Workers’ Rights. Our Rights. And a Government Breaking Bad.

Written By: - Date published: 11:14 am, April 24th, 2018 - 17 comments
Categories: Abuse of power, Politics, public services, Social issues, the praiseworthy and the pitiful, workers' rights - Tags: ,

There’s a good piece over at reimaginingsocialwork.nz dismantling the bullshit that’s oozing from parliament’s select committee process.

I’m not a social worker, and I’ve found myself questioning whether I even support the concept or not. Because if social work is geared towards ‘helping’ people cope in a highly dysfunctional society in such a way as to excuse that society’s dysfunction, then I’d say social work is toxic. If, on the other hand, coping mechanisms are developed while society is simultaneously taken to task, then social work is very much worth while.

That question or tension is addressed in the first two sentences of the linked piece by Emily Keddell.

I wasn’t always pro-registration. Coming from more of an activist background I was suspicious of the role of regulation by a government body when social work is about resisting and ameliorating the harms of the state.

The piece then goes on to address the other big question I’ve had around this Select Committee stuff. See, I’ve found myself asking why it is that certificates and courses are required for jobs as mundane as washing dishes or, if anyone can be employed to do “social work”, then why can’t anyone be employed to be a cop, or a teacher?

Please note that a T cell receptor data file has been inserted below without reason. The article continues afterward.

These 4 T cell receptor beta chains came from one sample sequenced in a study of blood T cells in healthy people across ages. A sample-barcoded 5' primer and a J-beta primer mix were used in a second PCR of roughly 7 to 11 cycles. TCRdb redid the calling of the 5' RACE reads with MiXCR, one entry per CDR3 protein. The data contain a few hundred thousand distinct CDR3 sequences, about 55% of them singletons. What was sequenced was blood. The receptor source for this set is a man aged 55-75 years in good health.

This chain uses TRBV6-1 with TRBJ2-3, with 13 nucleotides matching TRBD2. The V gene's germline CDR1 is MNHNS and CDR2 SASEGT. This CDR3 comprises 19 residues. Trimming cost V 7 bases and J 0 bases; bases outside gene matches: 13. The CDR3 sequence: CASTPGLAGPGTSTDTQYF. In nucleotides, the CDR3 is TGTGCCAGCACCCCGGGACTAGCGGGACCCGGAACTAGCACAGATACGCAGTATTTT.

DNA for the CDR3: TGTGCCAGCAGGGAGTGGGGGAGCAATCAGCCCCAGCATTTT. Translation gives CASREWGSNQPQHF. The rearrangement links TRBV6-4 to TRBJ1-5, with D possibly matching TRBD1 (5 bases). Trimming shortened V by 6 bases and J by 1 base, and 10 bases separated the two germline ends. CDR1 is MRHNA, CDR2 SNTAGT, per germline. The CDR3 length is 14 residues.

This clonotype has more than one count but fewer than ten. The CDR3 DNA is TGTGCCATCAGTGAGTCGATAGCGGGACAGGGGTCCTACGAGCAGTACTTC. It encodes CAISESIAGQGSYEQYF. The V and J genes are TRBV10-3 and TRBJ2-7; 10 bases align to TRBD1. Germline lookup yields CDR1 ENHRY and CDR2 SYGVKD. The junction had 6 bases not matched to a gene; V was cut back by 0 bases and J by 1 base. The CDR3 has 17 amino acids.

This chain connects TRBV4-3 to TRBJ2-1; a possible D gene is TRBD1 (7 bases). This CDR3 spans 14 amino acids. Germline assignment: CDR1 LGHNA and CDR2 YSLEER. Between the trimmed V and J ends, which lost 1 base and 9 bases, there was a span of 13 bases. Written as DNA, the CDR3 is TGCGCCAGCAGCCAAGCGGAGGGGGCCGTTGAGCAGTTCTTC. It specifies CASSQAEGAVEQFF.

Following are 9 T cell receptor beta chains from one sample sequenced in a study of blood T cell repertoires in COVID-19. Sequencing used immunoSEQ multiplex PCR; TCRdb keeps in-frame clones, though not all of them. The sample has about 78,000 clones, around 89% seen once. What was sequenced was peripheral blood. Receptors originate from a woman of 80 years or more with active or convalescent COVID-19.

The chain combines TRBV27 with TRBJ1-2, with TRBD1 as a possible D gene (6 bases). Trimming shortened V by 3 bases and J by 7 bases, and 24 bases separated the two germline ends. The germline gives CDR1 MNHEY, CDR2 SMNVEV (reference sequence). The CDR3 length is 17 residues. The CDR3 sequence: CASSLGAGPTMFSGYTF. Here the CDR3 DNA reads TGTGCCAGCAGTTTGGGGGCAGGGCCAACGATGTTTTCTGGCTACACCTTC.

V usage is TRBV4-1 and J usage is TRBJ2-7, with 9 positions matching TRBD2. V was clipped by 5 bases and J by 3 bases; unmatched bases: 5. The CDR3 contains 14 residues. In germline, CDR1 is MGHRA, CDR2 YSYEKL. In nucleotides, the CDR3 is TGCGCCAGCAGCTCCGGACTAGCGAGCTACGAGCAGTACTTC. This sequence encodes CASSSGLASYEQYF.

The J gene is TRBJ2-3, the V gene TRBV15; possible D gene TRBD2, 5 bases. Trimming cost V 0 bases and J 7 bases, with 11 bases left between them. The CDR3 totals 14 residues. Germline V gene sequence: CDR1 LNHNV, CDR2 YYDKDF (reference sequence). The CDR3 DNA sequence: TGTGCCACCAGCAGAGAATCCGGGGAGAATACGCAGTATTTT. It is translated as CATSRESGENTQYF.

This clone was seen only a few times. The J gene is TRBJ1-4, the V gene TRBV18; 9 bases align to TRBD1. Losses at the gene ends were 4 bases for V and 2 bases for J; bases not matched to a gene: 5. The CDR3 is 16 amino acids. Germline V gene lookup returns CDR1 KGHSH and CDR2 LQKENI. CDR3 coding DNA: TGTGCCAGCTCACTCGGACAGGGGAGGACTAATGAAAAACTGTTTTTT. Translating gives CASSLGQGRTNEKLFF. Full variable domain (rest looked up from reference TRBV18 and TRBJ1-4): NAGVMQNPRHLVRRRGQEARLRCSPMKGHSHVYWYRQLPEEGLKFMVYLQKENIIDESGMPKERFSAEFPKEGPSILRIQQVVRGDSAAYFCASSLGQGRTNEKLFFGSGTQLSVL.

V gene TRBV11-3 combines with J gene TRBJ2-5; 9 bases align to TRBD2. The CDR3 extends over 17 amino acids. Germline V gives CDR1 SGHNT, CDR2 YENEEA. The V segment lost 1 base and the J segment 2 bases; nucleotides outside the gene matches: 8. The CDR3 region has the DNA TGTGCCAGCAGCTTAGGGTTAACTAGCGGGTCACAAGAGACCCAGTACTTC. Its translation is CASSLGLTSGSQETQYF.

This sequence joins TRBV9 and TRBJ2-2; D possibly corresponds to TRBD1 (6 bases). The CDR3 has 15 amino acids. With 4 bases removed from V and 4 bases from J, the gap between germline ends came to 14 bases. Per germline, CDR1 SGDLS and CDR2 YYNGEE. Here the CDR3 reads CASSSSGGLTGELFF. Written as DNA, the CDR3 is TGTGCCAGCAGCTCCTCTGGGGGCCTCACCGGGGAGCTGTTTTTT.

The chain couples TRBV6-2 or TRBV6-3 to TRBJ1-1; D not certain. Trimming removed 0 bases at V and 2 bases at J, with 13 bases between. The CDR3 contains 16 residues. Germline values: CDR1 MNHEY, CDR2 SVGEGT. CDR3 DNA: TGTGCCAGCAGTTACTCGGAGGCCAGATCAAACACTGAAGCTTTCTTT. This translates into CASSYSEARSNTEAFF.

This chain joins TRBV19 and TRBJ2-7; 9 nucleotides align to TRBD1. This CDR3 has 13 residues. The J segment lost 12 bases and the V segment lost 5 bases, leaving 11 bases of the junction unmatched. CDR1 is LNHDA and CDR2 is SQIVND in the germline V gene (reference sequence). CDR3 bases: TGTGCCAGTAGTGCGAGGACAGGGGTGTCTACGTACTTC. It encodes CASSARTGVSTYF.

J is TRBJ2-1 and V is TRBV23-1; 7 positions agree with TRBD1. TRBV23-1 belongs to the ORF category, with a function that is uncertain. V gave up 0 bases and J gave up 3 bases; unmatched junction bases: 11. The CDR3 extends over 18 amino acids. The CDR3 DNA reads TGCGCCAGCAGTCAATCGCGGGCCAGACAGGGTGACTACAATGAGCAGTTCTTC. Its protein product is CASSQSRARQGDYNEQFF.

Under this stuff that’s coming out of the Select Committee I could be – if the same logic they are applying to social work was applied to those other areas. Emily explains it really well, so I’ll ‘haud ma wheesht’ on what others are explaining better than I could and simply encourage you click on the link that’s been provided.

The last nagging doubt I have (not covered by Emily) is around the motivation behind the Select Committee’s stance. Because if social work is to be politically neutered, then the quickest way to do that is to have things arranged so that any Tom, Dick, Jo or Harry can jump on in there;  that employers can ‘work the system’, not simply with an eye to making money, but on behalf of government in “keeping things safe” – to make sure hard questions are never asked and unsettling propositions never get to gather steam.